Community Initiates Guerilla Cleanup of FBCV + Photos

Save Venice Leads community effort to cleanup grounds of the First Baptist Church of Venice


On Sunday August 23rd, 2020 SaveVenice and our new wave of beautiful supporters asserted our spiritual ownership of the sacred 7 lots of the First Baptist Church of Venice by initiating a guerilla cleanup of the purposely neglected properties at E.l. Holmes Square

   It is the Penske’s modus operandi to not maintain the FBCV properties in order to keep our sacred community space publicly perceived as an eyesore and to accelerate the dilapidation of the church edifice. This is how Jay Penske, the owner of Rolling Stone and Variety is doing the Black community in Venice all the while posturing about how his business supports Black Lives and equity in America on the covers of his famous magazines.

  Every year around this season we notice that the landscape of the property becomes very dry and overgrown. In the past three years of our fight a simple call to LA311 by neighbors sufficed to get the property owners Jay Penske and Elaine Iriwn to clean up the grounds. However, 2020 being the highly unusual year that it is, it didn’t play out easy this time around. The overgrowth, trash, and garbage accumulation looked to be the worst I’ve ever seen. LA311 said they were not enforcing unkept landscaping, nor was LADBS, and despite dozens of pleadings to them and the fire department to mitigate what was clearly a serious fire hazard they refused to take appropriate action. We were forced to act and what a blessing in disguise that was. 

  About 30 SaveVenice supporters and members answered the call that Sunday. Most of them our new young and talented supporters and even some curious neighbors, felt inspired to come help with the guerilla cleanup effort. We started the FBCV cleanup at noon and culminated around 3:30 pm. We literally shared, blood, sweat, tears, songs, and music together. It was three plus hours of arduous work under a consistent hot sun. But, the aura of love, community, and Ancestors’ joy from this sacred site was working their magic on us to the point that arduous work and heat became only a minor discomfort.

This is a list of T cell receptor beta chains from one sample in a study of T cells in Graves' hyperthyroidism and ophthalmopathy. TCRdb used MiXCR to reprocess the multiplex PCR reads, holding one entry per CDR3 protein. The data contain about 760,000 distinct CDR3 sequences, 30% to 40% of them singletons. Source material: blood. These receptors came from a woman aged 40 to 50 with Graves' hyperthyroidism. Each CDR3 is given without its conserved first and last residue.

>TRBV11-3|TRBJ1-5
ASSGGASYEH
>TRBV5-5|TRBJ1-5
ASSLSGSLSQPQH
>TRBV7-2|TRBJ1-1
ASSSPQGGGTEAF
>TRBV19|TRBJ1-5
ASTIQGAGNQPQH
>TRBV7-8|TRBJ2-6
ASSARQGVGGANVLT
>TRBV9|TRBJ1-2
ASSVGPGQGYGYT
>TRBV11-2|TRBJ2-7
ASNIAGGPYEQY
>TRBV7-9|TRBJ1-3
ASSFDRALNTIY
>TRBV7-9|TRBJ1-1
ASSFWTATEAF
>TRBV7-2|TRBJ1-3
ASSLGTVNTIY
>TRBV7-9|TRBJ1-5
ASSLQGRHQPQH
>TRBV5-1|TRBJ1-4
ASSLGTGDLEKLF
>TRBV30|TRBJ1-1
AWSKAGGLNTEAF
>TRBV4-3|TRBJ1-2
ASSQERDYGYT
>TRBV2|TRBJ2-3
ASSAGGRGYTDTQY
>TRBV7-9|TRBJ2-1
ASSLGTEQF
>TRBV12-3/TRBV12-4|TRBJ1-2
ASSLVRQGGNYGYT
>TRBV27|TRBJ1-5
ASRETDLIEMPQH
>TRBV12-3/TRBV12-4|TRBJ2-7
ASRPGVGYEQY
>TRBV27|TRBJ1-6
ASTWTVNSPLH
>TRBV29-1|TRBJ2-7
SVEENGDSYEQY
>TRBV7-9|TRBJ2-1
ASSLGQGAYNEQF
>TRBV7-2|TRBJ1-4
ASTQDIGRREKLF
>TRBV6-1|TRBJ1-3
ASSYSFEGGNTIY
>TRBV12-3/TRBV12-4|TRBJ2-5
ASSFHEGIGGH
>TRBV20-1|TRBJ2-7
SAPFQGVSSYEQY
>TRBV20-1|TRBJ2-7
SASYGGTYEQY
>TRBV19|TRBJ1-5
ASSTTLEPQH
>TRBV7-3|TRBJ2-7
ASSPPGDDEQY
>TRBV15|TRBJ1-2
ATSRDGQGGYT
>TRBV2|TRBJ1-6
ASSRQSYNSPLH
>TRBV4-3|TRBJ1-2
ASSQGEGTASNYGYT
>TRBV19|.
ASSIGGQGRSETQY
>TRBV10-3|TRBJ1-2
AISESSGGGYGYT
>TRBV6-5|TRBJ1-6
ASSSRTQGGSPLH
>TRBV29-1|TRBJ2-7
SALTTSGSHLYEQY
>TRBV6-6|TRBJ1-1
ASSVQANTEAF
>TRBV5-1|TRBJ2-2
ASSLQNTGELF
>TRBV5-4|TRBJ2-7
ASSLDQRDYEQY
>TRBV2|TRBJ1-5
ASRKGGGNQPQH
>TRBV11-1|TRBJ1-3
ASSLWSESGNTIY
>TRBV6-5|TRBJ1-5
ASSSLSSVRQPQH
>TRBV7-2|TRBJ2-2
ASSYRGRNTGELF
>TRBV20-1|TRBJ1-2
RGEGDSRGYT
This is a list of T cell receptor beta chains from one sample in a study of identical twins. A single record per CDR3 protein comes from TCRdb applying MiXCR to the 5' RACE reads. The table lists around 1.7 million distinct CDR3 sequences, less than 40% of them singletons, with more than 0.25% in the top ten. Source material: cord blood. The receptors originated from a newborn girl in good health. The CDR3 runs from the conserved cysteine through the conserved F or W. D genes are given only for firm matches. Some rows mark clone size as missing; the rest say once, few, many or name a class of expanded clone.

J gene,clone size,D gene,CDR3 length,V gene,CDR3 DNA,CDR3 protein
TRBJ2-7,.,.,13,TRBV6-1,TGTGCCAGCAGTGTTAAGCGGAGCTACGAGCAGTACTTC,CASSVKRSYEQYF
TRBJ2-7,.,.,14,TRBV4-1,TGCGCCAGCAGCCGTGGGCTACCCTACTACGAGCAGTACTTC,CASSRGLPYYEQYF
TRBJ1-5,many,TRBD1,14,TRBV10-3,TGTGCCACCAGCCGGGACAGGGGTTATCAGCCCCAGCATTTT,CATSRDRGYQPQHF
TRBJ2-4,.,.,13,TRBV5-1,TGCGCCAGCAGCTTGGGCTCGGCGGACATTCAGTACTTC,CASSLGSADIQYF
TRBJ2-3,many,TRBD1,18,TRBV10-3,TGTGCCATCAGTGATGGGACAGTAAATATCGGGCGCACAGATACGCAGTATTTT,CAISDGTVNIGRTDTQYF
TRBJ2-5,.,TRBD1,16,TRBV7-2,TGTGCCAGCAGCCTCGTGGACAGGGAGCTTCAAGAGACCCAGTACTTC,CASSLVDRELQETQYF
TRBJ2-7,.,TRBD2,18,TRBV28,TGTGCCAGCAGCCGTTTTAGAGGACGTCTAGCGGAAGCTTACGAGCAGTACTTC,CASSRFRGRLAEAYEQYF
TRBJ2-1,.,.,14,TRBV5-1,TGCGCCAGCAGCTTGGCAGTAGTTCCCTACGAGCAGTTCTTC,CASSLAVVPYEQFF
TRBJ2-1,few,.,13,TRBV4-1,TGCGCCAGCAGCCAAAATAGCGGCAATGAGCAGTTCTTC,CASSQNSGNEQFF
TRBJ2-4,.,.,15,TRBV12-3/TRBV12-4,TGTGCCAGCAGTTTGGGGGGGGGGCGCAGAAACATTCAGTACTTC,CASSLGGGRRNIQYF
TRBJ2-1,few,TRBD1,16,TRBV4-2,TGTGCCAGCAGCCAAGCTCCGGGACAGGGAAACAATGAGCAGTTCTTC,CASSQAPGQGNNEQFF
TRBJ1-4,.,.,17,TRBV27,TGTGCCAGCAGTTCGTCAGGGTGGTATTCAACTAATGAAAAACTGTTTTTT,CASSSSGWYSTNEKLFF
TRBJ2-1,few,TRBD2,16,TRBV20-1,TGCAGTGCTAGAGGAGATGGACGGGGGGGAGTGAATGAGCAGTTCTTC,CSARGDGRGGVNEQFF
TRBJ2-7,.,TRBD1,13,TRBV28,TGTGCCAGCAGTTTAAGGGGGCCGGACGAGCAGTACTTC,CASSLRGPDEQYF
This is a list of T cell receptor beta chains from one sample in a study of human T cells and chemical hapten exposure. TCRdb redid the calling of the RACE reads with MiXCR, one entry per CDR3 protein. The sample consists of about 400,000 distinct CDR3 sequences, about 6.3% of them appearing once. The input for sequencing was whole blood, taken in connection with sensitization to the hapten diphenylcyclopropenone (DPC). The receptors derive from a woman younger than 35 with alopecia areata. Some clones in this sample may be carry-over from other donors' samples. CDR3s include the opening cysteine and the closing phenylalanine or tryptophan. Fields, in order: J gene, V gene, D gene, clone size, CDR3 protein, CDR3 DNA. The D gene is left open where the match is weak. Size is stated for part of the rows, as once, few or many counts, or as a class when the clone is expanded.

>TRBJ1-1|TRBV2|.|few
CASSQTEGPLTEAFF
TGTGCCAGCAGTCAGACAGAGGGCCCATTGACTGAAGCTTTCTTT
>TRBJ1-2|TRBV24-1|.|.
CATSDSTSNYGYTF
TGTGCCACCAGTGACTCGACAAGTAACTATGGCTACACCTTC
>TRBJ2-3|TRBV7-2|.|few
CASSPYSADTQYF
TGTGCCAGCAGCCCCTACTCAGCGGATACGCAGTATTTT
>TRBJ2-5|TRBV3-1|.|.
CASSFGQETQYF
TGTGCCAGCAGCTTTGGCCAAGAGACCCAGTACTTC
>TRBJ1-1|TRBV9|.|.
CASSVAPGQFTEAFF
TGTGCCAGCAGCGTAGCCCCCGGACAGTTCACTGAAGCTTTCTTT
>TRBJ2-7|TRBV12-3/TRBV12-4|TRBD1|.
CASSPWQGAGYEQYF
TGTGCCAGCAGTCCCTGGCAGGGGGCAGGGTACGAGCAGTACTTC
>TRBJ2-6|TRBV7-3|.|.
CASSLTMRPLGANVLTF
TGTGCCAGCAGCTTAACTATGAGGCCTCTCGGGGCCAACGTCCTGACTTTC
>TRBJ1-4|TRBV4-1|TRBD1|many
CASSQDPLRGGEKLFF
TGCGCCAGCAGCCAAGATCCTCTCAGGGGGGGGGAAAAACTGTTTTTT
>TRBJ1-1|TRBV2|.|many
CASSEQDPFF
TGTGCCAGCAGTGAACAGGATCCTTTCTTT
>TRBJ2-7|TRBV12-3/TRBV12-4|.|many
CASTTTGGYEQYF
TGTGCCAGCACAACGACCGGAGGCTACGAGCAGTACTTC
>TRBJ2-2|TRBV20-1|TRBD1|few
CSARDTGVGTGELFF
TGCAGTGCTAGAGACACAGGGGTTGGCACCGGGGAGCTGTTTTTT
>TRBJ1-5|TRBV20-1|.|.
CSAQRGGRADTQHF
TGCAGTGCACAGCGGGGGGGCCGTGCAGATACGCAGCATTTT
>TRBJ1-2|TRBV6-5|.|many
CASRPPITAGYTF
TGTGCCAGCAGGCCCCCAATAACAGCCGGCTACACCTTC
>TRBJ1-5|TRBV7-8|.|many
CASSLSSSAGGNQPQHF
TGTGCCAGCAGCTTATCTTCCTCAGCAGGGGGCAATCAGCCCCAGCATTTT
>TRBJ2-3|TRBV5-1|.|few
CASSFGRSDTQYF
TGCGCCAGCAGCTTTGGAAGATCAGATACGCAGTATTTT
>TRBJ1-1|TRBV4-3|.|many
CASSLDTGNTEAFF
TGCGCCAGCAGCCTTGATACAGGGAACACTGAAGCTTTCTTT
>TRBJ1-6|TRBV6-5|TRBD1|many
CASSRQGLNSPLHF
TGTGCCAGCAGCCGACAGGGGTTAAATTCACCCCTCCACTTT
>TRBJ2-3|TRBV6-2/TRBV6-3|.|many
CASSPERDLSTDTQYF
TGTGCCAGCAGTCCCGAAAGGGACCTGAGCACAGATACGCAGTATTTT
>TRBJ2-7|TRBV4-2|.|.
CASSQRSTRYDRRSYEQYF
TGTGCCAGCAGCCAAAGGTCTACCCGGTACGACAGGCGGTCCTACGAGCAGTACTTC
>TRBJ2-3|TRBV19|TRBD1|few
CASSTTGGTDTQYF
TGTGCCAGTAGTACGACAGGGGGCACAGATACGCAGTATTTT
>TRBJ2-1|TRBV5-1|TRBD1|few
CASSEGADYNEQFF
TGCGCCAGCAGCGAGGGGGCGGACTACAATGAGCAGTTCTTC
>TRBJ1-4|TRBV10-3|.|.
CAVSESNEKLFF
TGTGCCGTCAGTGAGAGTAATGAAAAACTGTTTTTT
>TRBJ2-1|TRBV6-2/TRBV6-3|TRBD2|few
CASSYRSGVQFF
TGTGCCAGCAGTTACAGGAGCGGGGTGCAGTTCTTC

Real Venice showed up that day. Black, white, Brown, OG residents, new residents, women, children, elders, spiritualists, atheists, housed, unhoused, teachers, students, and even dogs— a far cry from the flavorless homogenous scenes you will find at other popular community political and social venues that are supposed to be representative of the “progress” of Venice.

  There was also an unhoused brother squatting on the property, his name was John. He spectated and had mixed emotions and worries about us being there since a cozy nook on the southwest of the property was his refuge. We assured him we weren’t there to kick him out and also explained our plans for the property. We made sure he understood that this is his space too.  We ended the cleanup gathering ceremoniously and had the youngest child lead a prayer and sage blessing of the northern section of the church properties.

  It was a beautiful and glorious day that is hard to fully encapsulate into words. It marked a new milestone in the proactive defense of our community space and neighborhood. There is more work to be done and we most definitely plan on doing more of these cleanups for our beloved space. I’m sure the Penskes and their other gentrification agent cohorts were still betting on the strategy of waiting us out and for us to fall away. We can do this all day. It should be clear to anyone by now, even for thick arrogant Penske skulls,  to know that we’re not going anywhere and that L.A. City’s systemic racism inducing apathy is no match for the will of the community.